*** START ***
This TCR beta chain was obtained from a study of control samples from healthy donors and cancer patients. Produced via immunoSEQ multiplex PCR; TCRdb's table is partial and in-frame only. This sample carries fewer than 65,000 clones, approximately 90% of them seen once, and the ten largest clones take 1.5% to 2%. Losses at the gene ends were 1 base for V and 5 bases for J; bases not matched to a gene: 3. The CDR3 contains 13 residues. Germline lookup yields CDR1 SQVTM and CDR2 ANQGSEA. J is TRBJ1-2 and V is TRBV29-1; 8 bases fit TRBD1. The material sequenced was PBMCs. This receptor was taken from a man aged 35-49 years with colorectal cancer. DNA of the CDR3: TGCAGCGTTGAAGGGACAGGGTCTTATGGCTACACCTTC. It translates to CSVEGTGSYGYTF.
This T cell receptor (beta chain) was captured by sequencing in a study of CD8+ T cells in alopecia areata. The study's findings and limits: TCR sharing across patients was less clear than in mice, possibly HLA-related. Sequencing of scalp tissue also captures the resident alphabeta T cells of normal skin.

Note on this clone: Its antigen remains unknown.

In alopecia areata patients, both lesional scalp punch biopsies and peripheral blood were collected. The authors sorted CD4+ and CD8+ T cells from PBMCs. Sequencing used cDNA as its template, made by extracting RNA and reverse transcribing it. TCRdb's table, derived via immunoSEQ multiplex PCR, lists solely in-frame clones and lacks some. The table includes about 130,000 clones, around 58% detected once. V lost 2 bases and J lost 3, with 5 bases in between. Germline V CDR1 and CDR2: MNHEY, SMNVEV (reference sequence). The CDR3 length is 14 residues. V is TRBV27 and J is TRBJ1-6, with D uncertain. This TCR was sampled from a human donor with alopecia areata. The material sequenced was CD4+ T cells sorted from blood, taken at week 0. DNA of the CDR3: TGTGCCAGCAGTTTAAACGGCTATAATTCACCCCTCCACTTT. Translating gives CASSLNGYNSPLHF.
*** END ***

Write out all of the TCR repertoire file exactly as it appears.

This TCR beta chain was obtained from a study of control samples from healthy donors and cancer patients. Produced via immunoSEQ multiplex PCR; TCRdb's table is partial and in-frame only. This sample carries fewer than 65,000 clones, approximately 90% of them seen once, and the ten largest clones take 1.5% to 2%. Losses at the gene ends were 1 base for V and 5 bases for J; bases not matched to a gene: 3. The CDR3 contains 13 residues. Germline lookup yields CDR1 SQVTM and CDR2 ANQGSEA. J is TRBJ1-2 and V is TRBV29-1; 8 bases fit TRBD1. The material sequenced was PBMCs. This receptor was taken from a man aged 35-49 years with colorectal cancer. DNA of the CDR3: TGCAGCGTTGAAGGGACAGGGTCTTATGGCTACACCTTC. It translates to CSVEGTGSYGYTF.
This T cell receptor (beta chain) was captured by sequencing in a study of CD8+ T cells in alopecia areata. The study's findings and limits: TCR sharing across patients was less clear than in mice, possibly HLA-related. Sequencing of scalp tissue also captures the resident alphabeta T cells of normal skin.

Note on this clone: Its antigen remains unknown.

In alopecia areata patients, both lesional scalp punch biopsies and peripheral blood were collected. The authors sorted CD4+ and CD8+ T cells from PBMCs. Sequencing used cDNA as its template, made by extracting RNA and reverse transcribing it. TCRdb's table, derived via immunoSEQ multiplex PCR, lists solely in-frame clones and lacks some. The table includes about 130,000 clones, around 58% detected once. V lost 2 bases and J lost 3, with 5 bases in between. Germline V CDR1 and CDR2: MNHEY, SMNVEV (reference sequence). The CDR3 length is 14 residues. V is TRBV27 and J is TRBJ1-6, with D uncertain. This TCR was sampled from a human donor with alopecia areata. The material sequenced was CD4+ T cells sorted from blood, taken at week 0. DNA of the CDR3: TGTGCCAGCAGTTTAAACGGCTATAATTCACCCCTCCACTTT. Translating gives CASSLNGYNSPLHF.